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Carl Frampton considers his future after defeat to Josh Warrington

Josh Warrington (right) and Carl Frampton in action in the World Featherweight Championship at Manchester Arena Picture by Martin Rickett/PA Wire
From Andy Watters in Manchester

TEARS and pain at the end after the battle was lost. But not just the battle, the war is over.

Carl Frampton was a warrior and even in defeat he conducted himself like the gentleman he is but there was no fourth world title and there'll be no unification battles in the USA next year for him after defeat in Saturday night's spell-binding, ferocious, fight of the year contender against Josh Warrington.

The ‘Leeds Warrior', younger and fresher, looked hungrier and more dynamic over the 12 gruelling rounds and afterwards Frampton admitted that, at 31, he may have come to the end of the road.

Hard as it is to accept, that may be the case because there were crucial moments on Saturday night when that extra gear he needed just wasn't there. The magic, that split-second speed with hands and feet that had set him apart from the rest in the ring, had gone. Maybe it isn't coming back?

“I have a young family at home,” he said.

“I've been in the game a long time and that was a hard fight. I won't make a decision now, I'll sit down with my team and figure out the next move.”

Frampton, thought to be the bigger puncher, could not keep Warrington at bay nor put a real dent in the relentless defending champion at the Manchester Arena.

There have been some great nights for Frampton on home soil but the atmosphere when the fighters came to the ring on Saturday night was on another level – surely the best of his career.

It was spine-tingling and electric and with the Leeds United anthem ‘Maaaaaaarching onnnnn together' still ringing in his ears, Warrington fed off it. Frampton unwisely joined him in a war over the first two rounds that sapped the strength from ‘the Jackal' and ripped his gameplan to shreds.

From then on, Frampton was chasing the fight and that is not his game. There were moments here and there – particularly in the eighth round – when he looked like he might fight his way back into it. But he couldn't summon the energy to turn the tide and Warrington would not be stopped.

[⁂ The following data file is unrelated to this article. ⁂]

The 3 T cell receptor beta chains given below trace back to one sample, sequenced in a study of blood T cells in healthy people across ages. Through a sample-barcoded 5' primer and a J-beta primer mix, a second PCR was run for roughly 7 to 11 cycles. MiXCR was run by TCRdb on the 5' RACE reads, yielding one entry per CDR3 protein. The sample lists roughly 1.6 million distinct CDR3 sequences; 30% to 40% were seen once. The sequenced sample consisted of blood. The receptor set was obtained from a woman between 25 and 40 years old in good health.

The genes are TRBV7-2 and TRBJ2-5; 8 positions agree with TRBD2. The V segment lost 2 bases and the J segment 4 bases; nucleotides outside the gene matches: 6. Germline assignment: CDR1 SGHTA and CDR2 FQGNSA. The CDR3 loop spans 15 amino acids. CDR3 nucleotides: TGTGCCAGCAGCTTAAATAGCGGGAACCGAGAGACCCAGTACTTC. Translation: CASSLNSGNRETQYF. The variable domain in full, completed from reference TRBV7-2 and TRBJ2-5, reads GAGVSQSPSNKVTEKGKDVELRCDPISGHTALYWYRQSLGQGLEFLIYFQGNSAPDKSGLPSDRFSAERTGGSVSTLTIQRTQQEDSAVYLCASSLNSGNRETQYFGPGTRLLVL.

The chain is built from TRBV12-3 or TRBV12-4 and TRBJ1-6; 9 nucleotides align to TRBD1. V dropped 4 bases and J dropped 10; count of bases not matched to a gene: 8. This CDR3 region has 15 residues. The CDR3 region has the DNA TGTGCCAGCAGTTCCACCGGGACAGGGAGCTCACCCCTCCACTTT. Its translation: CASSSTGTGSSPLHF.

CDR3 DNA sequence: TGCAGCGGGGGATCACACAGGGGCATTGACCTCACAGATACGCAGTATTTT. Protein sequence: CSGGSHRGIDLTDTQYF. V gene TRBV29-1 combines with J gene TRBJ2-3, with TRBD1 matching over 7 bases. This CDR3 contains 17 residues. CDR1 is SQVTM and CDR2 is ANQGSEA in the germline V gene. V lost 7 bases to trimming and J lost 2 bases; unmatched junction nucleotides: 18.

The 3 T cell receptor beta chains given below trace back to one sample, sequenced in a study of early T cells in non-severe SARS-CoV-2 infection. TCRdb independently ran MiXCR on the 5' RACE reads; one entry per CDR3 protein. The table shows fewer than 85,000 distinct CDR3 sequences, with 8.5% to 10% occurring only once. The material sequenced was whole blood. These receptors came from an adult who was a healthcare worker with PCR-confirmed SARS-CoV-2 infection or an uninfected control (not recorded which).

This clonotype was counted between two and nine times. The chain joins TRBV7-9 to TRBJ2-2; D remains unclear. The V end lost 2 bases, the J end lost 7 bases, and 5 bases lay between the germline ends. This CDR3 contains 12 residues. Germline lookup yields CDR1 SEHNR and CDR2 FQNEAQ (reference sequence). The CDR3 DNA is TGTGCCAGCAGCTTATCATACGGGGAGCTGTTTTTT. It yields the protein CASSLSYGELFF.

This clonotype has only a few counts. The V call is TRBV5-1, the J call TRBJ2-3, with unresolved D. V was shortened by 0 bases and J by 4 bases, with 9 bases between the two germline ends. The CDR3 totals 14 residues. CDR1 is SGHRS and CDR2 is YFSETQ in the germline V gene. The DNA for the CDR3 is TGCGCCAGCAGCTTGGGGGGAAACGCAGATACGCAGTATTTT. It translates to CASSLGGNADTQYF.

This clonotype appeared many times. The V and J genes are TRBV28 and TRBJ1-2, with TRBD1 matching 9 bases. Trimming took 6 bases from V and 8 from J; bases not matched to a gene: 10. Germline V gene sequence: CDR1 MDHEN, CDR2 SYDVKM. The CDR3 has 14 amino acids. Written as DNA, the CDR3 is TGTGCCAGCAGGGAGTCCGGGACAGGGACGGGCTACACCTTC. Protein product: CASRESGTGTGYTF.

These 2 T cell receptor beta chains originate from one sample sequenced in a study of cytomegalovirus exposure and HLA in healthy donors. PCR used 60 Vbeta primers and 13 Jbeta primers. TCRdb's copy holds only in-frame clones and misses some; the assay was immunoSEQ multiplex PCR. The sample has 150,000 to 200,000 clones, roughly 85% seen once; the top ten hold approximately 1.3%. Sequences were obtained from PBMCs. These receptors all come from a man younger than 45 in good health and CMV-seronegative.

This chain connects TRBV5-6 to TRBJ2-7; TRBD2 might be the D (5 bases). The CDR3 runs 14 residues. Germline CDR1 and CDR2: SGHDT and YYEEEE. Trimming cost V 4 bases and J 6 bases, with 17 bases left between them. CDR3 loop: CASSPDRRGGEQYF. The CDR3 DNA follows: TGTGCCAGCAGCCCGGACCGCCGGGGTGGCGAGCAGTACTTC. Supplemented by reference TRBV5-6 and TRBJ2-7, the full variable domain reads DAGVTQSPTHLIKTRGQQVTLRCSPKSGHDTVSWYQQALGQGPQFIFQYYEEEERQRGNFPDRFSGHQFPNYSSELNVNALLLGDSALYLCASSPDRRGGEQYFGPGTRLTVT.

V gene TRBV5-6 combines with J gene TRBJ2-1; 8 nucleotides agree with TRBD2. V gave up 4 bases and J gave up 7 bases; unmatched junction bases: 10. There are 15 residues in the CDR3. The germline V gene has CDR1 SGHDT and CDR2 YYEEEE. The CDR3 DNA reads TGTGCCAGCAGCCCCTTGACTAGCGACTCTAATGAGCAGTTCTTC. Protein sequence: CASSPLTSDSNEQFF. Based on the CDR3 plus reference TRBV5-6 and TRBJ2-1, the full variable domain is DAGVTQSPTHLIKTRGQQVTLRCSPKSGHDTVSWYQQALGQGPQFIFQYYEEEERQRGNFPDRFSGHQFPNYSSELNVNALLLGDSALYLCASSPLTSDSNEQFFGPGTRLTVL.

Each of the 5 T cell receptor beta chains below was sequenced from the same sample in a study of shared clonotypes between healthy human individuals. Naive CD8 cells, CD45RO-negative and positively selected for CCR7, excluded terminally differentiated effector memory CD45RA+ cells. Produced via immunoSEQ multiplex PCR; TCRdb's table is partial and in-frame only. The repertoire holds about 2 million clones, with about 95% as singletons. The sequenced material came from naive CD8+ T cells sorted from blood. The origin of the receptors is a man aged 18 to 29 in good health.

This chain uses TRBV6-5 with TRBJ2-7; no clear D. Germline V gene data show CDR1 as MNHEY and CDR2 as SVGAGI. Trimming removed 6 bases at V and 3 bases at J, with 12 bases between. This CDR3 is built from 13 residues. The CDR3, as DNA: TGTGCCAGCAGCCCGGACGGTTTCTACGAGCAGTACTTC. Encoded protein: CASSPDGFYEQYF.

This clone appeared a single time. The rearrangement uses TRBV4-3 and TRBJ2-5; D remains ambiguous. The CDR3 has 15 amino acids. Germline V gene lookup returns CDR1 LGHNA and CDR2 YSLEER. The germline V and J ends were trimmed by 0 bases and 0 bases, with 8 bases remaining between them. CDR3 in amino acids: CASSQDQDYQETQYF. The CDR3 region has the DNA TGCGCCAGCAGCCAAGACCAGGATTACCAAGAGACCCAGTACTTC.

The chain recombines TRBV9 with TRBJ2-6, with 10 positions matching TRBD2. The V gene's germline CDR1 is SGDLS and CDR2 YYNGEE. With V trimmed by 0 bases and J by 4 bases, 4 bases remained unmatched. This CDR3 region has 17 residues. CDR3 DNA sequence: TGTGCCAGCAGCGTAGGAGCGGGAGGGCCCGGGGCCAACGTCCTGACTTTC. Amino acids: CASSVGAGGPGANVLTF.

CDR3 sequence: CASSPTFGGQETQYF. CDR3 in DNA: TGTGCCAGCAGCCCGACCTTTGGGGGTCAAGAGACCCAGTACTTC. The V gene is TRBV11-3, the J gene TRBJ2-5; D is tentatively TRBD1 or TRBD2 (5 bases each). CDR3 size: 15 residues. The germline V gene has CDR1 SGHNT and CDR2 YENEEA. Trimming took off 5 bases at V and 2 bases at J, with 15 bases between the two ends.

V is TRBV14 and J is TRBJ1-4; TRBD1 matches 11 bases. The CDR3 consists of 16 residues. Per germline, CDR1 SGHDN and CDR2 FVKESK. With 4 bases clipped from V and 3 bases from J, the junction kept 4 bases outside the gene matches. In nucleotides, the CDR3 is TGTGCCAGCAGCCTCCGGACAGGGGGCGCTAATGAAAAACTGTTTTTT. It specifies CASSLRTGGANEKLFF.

What is next for Frampton? He has been a unified world champion at super-bantam and became only the second two-weight champion from Ireland when he took the featherweight title off Leo Santa Cruz in New York in the summer of 2016. That win looks likely to have been the zenith of his remarkable career.

There are few options at featherweight for him now and moving up to super-feather without a world title to trade with to mix it with the likes of Gervonta Davis and Tevin Farmer seems like asking a lot. Those are the fights he wants because dropping down a level doesn't interest him.

Frampton, battered emotionally and physically, wasn't able to attend the post-fight press conference but he did pay a typically generous tribute to Warrington who had once again made a nonsense of his underdog status.

“There's absolutely no excuses for me,” said Frampton.

“I was in cracking shape coming into this fight and the better man won, simple as that.

“I hope he goes on to unify, his whole team are all decent people. It wasn't my night – I was fit and strong but Josh was fitter and stronger.”

He added: “I was hurt a number of times.

“Whoever said that Josh can't punch doesn't know what they're talking about. He is a quality fighter, I didn't underestimate him but he's even better than I thought. He's clever, he had a good gameplan, he's fit, he's tough, he has it all and he can punch hard.”

l Further coverage of Saturday's Manchester card p50-51

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